KAI in the Management of Diversity

Steve Zeisler

Over the past several months, I have increasingly used KAI with both the consultants who work at guiding development teams through the new product development methodology and with the development teams themselves. As Adaption-Innovation Theory and its implications are understood by consultants and team members, we have found that the inventory, as part of a framework for team working, is an effective means for individuals and teams to gain a greater understanding of themselves, others within the teams, and the dynamics involved. KAI does help teams better understand thinking style gaps, other diversities and potential blind spots in their performance; how to compensate or overcome those weaknesses; and how to ensure diverse thinking is brought to bear on key issues. It can help teams understand the stress points in their interpersonal relationships and in the type of work they are doing. It can even predict trouble spots. KAI can help teams identify the strategies they can employ to minimise the tension inherent in diverse teams. It can assist teams in making greater use of their creative styles, decision making skills and in structuring their proposals to be accepted more readily by their organisations and the marketplace.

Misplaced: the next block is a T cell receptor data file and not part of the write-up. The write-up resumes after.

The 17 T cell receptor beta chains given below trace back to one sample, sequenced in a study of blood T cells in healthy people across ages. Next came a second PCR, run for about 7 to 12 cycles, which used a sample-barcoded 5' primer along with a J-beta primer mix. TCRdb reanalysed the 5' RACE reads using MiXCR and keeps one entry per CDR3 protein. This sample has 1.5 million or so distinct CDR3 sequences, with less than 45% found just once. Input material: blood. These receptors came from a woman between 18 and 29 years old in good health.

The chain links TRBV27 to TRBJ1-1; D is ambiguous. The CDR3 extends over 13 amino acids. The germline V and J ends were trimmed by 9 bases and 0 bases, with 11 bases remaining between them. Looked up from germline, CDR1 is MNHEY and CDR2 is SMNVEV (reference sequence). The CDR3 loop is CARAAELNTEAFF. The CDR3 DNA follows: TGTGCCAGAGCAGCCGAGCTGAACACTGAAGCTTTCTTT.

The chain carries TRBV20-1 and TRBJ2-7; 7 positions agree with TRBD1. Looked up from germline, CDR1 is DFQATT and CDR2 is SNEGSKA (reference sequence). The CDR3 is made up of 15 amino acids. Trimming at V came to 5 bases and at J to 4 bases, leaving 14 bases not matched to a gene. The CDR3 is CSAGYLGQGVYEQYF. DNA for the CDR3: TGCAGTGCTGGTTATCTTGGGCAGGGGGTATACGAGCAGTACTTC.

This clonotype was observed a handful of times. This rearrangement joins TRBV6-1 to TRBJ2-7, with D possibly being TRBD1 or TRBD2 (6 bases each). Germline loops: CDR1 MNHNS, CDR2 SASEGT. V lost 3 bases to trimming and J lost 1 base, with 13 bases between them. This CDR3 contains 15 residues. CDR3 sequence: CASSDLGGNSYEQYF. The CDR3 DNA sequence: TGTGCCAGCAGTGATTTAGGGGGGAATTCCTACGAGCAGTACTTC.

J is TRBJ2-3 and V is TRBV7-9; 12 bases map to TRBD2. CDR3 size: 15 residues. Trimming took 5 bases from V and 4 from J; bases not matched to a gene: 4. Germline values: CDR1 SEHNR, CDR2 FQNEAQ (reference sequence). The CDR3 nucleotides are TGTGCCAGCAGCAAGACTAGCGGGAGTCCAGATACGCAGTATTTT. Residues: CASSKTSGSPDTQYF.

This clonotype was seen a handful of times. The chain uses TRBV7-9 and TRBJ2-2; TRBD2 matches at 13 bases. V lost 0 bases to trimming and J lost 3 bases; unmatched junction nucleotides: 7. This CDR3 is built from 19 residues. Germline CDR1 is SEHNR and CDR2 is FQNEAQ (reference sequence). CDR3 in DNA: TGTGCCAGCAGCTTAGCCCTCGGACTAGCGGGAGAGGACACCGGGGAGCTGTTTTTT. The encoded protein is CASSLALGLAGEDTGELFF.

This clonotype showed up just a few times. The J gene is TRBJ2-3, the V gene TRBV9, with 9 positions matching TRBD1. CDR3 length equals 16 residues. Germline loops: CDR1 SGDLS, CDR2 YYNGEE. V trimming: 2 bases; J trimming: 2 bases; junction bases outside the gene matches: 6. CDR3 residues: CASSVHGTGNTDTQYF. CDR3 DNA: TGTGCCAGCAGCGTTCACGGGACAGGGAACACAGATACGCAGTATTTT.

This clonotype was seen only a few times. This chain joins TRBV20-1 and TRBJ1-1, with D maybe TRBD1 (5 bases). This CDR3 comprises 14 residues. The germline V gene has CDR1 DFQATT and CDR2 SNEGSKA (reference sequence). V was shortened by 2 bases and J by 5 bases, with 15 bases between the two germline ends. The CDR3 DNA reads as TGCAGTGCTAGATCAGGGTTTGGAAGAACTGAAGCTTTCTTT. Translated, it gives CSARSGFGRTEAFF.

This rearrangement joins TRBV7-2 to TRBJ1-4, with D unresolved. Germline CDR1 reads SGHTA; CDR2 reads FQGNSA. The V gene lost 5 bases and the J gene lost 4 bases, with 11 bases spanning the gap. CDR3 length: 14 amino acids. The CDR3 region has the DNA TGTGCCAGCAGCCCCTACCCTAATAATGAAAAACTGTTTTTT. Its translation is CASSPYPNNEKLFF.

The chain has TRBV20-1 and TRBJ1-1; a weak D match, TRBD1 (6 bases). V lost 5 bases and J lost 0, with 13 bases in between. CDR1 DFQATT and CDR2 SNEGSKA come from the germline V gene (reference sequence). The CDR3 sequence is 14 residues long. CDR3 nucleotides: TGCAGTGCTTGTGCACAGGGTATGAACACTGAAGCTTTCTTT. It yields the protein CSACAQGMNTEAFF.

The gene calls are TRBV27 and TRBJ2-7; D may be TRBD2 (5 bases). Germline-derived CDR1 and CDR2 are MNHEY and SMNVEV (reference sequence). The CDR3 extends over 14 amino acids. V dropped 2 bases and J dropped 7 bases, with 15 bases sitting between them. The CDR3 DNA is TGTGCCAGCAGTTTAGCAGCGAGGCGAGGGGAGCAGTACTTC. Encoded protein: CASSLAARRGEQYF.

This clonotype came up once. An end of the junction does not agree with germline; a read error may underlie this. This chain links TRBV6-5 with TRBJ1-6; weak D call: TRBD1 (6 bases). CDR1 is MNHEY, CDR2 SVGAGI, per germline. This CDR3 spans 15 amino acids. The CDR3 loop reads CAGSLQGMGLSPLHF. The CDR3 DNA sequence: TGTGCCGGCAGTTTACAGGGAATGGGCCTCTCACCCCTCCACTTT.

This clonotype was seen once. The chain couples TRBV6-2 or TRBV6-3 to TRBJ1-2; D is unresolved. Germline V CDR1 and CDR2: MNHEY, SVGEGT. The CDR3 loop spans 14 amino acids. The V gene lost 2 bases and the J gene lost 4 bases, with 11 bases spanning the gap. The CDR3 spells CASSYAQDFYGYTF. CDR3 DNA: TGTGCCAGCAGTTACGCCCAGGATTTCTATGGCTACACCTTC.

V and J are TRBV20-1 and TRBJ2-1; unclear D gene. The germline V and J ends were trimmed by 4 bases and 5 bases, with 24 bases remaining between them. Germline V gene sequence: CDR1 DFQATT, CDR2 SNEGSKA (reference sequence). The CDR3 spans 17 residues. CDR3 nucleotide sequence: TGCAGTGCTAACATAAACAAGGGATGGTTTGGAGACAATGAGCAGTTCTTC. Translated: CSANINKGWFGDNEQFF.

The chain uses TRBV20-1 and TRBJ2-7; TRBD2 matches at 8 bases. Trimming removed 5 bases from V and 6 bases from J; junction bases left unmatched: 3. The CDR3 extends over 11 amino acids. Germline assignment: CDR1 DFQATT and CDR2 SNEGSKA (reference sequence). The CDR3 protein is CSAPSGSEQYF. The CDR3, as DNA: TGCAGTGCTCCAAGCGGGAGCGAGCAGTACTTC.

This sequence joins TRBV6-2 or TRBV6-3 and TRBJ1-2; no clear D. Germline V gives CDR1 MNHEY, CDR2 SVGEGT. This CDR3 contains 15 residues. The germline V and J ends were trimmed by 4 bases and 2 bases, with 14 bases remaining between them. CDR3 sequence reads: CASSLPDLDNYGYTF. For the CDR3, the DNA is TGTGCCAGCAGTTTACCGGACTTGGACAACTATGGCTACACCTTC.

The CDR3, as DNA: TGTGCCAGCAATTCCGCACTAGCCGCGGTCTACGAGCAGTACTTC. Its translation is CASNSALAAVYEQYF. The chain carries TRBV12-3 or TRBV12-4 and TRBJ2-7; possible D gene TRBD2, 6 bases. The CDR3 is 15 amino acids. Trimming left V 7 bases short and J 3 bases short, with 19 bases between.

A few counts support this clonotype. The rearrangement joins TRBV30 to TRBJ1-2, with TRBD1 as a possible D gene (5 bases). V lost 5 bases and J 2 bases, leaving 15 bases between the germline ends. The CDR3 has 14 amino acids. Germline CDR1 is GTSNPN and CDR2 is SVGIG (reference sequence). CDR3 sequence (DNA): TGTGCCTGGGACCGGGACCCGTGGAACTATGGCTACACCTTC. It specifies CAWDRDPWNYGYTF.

Enthusiasm for incorporating KAI into team frameworks stems from comments made by participating managers, such as the following:

  • KAI takes a fresh and sorely needed perspective, which does much to demystify and offset the misconceptions about creativity and individuals and teams
  • KAI provides sound theoretical and research data which helps legitimise the area of creativity, decision making and change
  • KAI, by switching the focus away from “level” and into diversity of cognitive styles, provides a most liberating experience for people who have laboured under the misconceptions that deem Innovators as High Value and Adaptors as Low Value
  • KAI minimises the labelling and categorising of people by helping them understand that everyone is capable of working outside of their preferred style when the situation demands – that behaviour does not equal style
  • KAI is applicable and meaningful across a wide array of team working issues

As business continues to focus on structures and processes that examine the “what” that is required for improvement, I believe KAI can provide the competitive edge in helping business understand the “how” of implementing these improvements. Both consultants who work with teams to help them understand the mechanics of their particular change process, and teams who work within these structures, are discovering the value of KAI. When coupled with robust methodologies that change the work teams do, reducing the cycle time of team working can yield significant bottom line business results.

Steve Zeisler, Du Pont Corp.

Originally Published in KAI News 1993